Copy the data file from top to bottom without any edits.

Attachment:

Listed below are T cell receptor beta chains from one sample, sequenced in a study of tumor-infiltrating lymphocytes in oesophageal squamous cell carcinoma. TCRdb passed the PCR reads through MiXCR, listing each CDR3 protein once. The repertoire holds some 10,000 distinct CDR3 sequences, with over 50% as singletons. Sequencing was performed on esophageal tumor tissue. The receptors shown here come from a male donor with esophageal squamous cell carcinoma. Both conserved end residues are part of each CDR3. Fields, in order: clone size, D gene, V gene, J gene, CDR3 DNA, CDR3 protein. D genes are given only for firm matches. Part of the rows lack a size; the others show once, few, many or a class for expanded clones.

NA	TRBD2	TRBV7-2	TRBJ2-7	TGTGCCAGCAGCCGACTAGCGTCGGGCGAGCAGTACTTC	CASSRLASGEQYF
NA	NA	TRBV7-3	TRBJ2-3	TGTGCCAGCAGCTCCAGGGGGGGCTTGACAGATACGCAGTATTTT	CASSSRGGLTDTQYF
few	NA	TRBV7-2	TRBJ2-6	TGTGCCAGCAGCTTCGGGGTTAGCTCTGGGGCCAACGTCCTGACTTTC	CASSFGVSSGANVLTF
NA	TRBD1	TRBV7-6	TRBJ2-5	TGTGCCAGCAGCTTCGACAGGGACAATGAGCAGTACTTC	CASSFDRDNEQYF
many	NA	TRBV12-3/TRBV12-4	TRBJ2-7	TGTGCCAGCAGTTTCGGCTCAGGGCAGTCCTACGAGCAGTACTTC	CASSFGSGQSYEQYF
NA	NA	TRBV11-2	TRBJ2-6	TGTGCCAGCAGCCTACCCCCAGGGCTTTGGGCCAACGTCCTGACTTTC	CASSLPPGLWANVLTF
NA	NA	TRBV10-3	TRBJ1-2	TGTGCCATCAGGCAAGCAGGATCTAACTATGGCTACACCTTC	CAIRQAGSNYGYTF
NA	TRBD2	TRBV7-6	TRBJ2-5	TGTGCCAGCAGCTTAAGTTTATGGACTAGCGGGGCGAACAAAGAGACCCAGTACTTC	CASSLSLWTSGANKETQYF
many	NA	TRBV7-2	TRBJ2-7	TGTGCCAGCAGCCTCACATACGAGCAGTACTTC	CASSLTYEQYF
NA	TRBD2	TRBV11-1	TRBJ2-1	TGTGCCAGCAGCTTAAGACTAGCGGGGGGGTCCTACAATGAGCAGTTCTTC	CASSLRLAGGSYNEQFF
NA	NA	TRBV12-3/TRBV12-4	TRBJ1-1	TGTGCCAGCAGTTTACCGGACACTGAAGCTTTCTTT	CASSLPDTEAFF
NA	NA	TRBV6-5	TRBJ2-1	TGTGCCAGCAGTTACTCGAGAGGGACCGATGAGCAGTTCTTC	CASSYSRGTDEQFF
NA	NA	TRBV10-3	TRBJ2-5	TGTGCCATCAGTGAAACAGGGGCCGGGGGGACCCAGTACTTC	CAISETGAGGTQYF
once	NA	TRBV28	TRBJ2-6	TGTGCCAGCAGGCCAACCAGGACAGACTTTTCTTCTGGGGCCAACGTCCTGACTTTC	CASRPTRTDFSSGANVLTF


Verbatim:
Listed below are T cell receptor beta chains from one sample, sequenced in a study of tumor-infiltrating lymphocytes in oesophageal squamous cell carcinoma. TCRdb passed the PCR reads through MiXCR, listing each CDR3 protein once. The repertoire holds some 10,000 distinct CDR3 sequences, with over 50% as singletons. Sequencing was performed on esophageal tumor tissue. The receptors shown here come from a male donor with esophageal squamous cell carcinoma. Both conserved end residues are part of each CDR3. Fields, in order: clone size, D gene, V gene, J gene, CDR3 DNA, CDR3 protein. D genes are given only for firm matches. Part of the rows lack a size; the others show once, few, many or a class for expanded clones.

NA	TRBD2	TRBV7-2	TRBJ2-7	TGTGCCAGCAGCCGACTAGCGTCGGGCGAGCAGTACTTC	CASSRLASGEQYF
NA	NA	TRBV7-3	TRBJ2-3	TGTGCCAGCAGCTCCAGGGGGGGCTTGACAGATACGCAGTATTTT	CASSSRGGLTDTQYF
few	NA	TRBV7-2	TRBJ2-6	TGTGCCAGCAGCTTCGGGGTTAGCTCTGGGGCCAACGTCCTGACTTTC	CASSFGVSSGANVLTF
NA	TRBD1	TRBV7-6	TRBJ2-5	TGTGCCAGCAGCTTCGACAGGGACAATGAGCAGTACTTC	CASSFDRDNEQYF
many	NA	TRBV12-3/TRBV12-4	TRBJ2-7	TGTGCCAGCAGTTTCGGCTCAGGGCAGTCCTACGAGCAGTACTTC	CASSFGSGQSYEQYF
NA	NA	TRBV11-2	TRBJ2-6	TGTGCCAGCAGCCTACCCCCAGGGCTTTGGGCCAACGTCCTGACTTTC	CASSLPPGLWANVLTF
NA	NA	TRBV10-3	TRBJ1-2	TGTGCCATCAGGCAAGCAGGATCTAACTATGGCTACACCTTC	CAIRQAGSNYGYTF
NA	TRBD2	TRBV7-6	TRBJ2-5	TGTGCCAGCAGCTTAAGTTTATGGACTAGCGGGGCGAACAAAGAGACCCAGTACTTC	CASSLSLWTSGANKETQYF
many	NA	TRBV7-2	TRBJ2-7	TGTGCCAGCAGCCTCACATACGAGCAGTACTTC	CASSLTYEQYF
NA	TRBD2	TRBV11-1	TRBJ2-1	TGTGCCAGCAGCTTAAGACTAGCGGGGGGGTCCTACAATGAGCAGTTCTTC	CASSLRLAGGSYNEQFF
NA	NA	TRBV12-3/TRBV12-4	TRBJ1-1	TGTGCCAGCAGTTTACCGGACACTGAAGCTTTCTTT	CASSLPDTEAFF
NA	NA	TRBV6-5	TRBJ2-1	TGTGCCAGCAGTTACTCGAGAGGGACCGATGAGCAGTTCTTC	CASSYSRGTDEQFF
NA	NA	TRBV10-3	TRBJ2-5	TGTGCCATCAGTGAAACAGGGGCCGGGGGGACCCAGTACTTC	CAISETGAGGTQYF
once	NA	TRBV28	TRBJ2-6	TGTGCCAGCAGGCCAACCAGGACAGACTTTTCTTCTGGGGCCAACGTCCTGACTTTC	CASRPTRTDFSSGANVLTF